The Lincoln-Lancaster County Health Department (LLCHD) today reports the first flu death of the season in Lancaster County – a woman in her 40s.
Health officials remind residents that the level of flu activity in the community is very high, which increases the likelihood of being exposed to someone who has the flu. Most flu cases are currently in school-age children 6 to 19 years old. Cases are also rising in adults 20 to 64 years old.
“Flu is a highly infectious disease of the lungs and it can be a life-threatening illness for some people,” said Tim Timmons, Communicable Disease Program Supervisor with LLCHD. “Vaccination is our best protection against the flu and it’s recommended that everyone 6 months and older receive a flu vaccine every year.”
Flu symptoms may include fever or feeling feverish, chills, cough, sore throat, runny or stuffy nose, muscle or body aches, headaches, and fatigue. Getting vaccinated against the flu helps reduce illnesses, visits to the doctor, missed work and school and flu-related hospitalizations and deaths.
Flu vaccine is widely available in the community. The public can contact a health care provider or find a flu vaccine location at vaccines.gov. LLCHD will provide free flu vaccinations to uninsured and underinsured adults. Children age 6 months through 18 years are also eligible and must meet one or more of these criteria:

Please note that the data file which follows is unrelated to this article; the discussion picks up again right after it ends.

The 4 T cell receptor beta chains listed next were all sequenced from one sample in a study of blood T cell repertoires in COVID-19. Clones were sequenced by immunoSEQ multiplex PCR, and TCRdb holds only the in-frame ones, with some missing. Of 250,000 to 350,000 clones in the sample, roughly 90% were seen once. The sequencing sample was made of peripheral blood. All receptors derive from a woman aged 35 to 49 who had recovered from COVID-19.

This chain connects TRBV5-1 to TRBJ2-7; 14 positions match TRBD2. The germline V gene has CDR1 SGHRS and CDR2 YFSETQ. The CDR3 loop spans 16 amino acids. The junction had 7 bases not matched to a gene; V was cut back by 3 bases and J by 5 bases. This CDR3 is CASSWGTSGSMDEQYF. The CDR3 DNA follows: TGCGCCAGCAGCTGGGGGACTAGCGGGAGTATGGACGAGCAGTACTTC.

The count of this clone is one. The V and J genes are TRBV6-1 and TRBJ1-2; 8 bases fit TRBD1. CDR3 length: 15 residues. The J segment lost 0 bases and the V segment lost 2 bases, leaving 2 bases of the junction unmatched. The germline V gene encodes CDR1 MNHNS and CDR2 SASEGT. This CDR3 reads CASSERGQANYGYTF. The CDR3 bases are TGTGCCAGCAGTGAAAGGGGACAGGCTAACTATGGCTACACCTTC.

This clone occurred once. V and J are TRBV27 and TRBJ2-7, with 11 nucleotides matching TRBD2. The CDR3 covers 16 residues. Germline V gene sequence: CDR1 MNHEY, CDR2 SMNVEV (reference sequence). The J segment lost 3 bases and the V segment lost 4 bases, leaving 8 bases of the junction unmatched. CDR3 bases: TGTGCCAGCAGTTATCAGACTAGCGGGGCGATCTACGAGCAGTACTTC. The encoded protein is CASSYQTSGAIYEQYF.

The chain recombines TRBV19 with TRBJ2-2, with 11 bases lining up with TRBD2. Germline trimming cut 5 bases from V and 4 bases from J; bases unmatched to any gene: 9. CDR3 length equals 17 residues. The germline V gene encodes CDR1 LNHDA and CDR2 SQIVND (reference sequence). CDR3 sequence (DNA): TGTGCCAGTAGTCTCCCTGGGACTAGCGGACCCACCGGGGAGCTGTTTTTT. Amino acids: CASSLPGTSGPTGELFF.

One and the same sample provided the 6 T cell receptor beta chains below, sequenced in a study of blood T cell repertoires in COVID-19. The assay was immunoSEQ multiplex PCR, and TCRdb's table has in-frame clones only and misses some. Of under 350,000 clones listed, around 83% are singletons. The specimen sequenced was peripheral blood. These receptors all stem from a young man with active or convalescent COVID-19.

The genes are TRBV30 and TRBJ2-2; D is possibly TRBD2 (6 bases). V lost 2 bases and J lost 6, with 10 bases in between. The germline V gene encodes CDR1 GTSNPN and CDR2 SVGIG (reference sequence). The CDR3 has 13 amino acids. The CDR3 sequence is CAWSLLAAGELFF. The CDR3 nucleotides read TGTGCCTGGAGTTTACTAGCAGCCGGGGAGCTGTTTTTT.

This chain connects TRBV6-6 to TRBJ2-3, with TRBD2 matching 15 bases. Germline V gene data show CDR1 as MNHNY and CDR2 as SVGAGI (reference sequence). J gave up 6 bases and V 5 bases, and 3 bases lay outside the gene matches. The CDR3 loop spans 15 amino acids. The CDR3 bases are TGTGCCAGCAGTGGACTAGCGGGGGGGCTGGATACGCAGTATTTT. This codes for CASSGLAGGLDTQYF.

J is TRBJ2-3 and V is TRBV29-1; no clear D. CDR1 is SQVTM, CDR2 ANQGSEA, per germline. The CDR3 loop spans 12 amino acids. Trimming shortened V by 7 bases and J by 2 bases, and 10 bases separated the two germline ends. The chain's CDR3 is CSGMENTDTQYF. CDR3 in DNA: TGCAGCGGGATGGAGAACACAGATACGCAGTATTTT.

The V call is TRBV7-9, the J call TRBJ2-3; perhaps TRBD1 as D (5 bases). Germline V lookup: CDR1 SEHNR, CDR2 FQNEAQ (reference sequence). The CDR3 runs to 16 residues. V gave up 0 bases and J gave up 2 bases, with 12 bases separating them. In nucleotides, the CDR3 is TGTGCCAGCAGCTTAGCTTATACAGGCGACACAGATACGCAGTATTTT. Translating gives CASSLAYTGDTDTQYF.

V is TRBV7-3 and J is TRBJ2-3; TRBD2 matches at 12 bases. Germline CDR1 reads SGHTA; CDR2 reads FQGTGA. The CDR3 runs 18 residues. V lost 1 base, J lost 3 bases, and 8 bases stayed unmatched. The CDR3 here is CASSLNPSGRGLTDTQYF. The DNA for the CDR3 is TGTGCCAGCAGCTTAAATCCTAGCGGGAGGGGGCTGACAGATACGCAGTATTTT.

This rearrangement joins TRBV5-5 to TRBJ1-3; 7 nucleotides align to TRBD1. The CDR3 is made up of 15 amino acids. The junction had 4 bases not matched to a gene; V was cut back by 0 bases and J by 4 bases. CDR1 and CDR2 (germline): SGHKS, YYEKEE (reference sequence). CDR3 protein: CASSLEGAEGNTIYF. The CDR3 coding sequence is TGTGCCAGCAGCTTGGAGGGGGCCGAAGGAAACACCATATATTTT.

- Have Medicaid coverage
- American Indian and/or Alaskan Native
For more information, call 402-441-8065 or visit health.lincoln.ne.gov (select “Vaccine Clinic” under “Community Health Services”).
Other respiratory illness are circulating in the community in addition to the flu. Cases of Respiratory Syncytial virus (RSV) remain high and COVID-19 is still spreading at moderate levels. While there is no vaccine for RSV, there are safe and effective vaccines to help prevent COVID-19 and flu, and both can be given at the same time.
In addition to vaccinations, actions that help prevent the spread of flu can also help prevent the spread of RSV, COVID-19 and other respiratory illnesses:
- Stay home if you’re sick and avoid contact with others who are sick
- Wash hands often
- Cover coughs and sneezes
- Wear a mask if you have symptoms
- Clean and disinfect surfaces
For more information about flu and flu vaccine, visit Frequently Asked Influenza (Flu) Questions: 2022-2023 Season | CDC.
For weekly flu updates, visit: